If an occupation is something that we choose, a preoccupation seems to be something that chooses us. Adulthood took me to new neighbourhoods, where I would write new fables. Love, loss, longing, uncertainty — a life no more or less extraordinary than the next. And for a long time I forgot about those houses in the woods. But eventually I found myself grappling with a story that seemed impossible to write. It was too big, too painful, too much of a conclusion despite the new beginning that it implied. In search of something that I couldn’t name, I found my way back out into the neighbourhood. For hours and hours, I would walk. As I settled into the solace of this routine, strange things began to catch my eye. Messages, they almost seemed. I started photographing them. And while my painful story still needed to be written, these walks enlarged from solace into something larger and more luminous.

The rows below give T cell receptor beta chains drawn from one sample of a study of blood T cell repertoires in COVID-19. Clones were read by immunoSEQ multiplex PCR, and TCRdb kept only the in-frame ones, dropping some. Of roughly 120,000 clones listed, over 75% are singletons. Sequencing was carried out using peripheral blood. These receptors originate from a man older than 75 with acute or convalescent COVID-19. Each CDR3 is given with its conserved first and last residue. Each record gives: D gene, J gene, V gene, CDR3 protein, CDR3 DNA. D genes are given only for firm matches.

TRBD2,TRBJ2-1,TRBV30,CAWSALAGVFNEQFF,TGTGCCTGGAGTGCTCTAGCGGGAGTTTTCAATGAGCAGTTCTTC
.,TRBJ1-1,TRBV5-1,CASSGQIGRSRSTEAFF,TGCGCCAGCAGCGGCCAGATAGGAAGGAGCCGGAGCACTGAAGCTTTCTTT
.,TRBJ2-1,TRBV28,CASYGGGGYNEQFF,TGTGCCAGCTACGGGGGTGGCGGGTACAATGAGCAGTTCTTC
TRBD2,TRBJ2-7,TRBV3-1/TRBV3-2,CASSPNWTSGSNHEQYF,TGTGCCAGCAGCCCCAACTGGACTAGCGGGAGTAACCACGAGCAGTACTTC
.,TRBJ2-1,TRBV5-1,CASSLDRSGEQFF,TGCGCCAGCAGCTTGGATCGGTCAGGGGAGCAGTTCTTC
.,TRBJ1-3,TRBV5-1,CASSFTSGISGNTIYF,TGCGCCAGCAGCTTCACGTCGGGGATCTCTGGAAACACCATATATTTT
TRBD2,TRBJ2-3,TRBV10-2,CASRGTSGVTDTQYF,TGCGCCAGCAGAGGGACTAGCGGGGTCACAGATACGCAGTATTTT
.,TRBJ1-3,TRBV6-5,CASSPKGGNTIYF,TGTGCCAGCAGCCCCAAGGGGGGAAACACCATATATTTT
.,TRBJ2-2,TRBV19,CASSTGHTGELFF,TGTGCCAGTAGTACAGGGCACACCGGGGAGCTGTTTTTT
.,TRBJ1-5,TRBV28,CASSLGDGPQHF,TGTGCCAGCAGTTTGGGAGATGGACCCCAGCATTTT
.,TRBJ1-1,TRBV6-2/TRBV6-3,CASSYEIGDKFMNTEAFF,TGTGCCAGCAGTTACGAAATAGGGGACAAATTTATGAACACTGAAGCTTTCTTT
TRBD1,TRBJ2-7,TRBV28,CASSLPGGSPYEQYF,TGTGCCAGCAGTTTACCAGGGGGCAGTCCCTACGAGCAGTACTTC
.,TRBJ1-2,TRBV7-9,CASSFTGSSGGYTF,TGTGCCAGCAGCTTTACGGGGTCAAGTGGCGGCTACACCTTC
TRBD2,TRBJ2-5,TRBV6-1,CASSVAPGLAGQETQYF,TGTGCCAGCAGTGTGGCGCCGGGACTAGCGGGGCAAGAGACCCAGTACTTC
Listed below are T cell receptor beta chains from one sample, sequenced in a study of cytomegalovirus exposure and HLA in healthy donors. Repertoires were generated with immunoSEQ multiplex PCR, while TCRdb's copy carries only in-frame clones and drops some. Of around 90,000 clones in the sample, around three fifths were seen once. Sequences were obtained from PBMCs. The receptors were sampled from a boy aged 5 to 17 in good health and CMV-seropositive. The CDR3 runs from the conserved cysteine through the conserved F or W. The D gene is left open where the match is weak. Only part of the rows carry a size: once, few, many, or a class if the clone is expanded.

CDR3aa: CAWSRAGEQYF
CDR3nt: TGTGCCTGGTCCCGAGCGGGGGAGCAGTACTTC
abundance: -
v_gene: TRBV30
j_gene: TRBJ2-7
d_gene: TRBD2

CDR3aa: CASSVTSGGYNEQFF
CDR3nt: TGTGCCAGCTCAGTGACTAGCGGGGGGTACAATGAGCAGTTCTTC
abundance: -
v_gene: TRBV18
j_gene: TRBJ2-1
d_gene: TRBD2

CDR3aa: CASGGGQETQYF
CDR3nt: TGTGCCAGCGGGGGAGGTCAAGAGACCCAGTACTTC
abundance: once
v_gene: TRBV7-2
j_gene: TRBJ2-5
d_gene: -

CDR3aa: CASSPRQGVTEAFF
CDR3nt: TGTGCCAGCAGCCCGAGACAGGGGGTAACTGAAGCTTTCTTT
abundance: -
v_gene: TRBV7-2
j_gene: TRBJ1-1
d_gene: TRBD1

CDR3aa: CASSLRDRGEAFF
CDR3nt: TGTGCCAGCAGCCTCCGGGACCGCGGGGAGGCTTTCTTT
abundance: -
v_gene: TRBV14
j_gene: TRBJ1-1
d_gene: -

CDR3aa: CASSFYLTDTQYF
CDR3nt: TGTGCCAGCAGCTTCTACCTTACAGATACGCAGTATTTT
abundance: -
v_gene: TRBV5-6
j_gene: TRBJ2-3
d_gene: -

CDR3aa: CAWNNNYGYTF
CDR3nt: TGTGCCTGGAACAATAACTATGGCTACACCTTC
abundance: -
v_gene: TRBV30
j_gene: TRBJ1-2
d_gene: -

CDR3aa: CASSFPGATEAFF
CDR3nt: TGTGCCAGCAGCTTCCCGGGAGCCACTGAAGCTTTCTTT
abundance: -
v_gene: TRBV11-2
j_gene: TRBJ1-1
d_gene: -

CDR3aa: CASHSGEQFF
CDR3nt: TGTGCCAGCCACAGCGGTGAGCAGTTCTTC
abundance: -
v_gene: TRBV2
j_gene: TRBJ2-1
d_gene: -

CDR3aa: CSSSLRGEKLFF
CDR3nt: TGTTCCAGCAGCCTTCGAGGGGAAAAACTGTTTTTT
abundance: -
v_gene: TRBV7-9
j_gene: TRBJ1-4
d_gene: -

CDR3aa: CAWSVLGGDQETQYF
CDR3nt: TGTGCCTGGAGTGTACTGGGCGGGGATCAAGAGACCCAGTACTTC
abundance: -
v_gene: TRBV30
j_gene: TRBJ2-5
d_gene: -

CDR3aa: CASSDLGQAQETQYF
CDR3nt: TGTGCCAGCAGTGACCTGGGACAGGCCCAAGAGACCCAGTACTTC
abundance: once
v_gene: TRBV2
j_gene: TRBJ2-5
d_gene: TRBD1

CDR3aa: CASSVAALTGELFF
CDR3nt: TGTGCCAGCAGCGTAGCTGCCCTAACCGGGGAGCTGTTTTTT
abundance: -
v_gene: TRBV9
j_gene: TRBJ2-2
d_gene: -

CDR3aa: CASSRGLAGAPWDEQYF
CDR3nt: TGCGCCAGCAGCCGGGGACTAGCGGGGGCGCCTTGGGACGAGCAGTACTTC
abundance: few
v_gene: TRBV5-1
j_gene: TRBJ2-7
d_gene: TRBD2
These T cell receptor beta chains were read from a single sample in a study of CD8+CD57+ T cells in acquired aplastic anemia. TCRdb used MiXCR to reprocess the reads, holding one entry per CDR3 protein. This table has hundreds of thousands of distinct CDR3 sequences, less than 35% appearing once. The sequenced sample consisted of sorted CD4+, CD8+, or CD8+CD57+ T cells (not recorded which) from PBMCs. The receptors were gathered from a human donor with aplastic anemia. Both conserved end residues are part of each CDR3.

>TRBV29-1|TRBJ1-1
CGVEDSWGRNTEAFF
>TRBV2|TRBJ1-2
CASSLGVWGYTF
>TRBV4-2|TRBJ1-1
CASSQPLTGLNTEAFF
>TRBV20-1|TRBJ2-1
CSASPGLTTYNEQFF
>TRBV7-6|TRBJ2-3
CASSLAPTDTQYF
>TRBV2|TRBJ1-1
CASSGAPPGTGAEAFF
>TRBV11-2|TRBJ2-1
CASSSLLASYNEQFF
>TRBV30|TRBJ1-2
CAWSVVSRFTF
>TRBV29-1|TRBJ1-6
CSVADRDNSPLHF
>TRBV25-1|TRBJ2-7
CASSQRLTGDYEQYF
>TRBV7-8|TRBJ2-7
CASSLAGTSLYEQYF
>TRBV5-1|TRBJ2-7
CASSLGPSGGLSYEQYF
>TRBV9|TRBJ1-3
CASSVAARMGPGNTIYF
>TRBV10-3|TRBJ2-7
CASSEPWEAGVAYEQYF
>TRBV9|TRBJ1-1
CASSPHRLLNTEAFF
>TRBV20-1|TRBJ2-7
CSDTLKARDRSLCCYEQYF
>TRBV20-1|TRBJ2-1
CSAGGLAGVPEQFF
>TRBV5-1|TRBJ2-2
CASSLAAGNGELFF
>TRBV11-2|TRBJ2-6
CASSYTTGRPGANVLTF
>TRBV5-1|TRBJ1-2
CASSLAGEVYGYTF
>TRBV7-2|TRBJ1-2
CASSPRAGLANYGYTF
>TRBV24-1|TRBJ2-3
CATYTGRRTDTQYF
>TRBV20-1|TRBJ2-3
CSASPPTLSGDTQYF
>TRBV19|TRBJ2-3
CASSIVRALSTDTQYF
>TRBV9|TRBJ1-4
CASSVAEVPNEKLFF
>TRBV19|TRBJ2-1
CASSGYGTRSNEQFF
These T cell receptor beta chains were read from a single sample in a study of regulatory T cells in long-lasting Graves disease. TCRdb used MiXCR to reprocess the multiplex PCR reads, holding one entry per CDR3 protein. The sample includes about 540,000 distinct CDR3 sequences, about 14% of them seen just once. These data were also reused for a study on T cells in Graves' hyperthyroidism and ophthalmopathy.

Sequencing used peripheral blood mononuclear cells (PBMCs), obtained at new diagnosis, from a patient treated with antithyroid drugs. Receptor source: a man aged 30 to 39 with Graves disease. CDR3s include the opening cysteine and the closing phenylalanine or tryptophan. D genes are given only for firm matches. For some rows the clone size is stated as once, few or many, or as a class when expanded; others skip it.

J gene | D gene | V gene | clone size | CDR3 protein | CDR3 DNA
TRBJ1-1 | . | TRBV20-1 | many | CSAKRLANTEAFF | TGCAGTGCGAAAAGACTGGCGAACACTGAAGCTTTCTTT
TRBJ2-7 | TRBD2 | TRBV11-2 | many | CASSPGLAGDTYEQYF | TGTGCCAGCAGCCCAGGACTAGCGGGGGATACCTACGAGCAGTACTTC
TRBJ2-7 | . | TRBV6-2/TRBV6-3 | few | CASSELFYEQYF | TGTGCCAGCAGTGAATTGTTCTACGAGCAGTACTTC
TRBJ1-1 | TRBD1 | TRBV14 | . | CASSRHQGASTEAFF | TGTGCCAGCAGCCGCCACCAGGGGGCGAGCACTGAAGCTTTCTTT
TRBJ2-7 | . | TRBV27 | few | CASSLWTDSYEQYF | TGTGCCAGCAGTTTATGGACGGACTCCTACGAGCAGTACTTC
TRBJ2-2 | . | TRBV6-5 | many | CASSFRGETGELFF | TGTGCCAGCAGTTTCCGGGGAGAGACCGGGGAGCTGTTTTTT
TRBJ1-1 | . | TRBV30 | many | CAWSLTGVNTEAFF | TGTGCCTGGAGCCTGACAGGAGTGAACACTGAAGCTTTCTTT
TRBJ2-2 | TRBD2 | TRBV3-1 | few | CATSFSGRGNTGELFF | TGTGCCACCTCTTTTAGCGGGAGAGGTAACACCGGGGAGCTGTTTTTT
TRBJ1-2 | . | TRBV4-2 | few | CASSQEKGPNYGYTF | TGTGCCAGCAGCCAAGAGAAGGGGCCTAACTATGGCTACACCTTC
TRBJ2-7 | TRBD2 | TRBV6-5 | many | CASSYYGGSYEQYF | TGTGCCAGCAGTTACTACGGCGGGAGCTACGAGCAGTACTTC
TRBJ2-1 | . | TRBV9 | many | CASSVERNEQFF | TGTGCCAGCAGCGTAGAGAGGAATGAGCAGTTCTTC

Meanwhile, I was writing other stories. As a journalist, and in my spare time as a frustrated novelist. Truth be told, the journalism was frustrating too. Neither fact nor fiction seemed able to invoke what I was after; what I had always been after: possibility. Because of course the job of journalism is to report on what is known; to dispel ambiguities rather than create them. And fiction demarcates itself from possibility by its very definition, regardless of how many truths it may be enlisted to tell. Once upon a time: not this time; not here, not now, not you. T1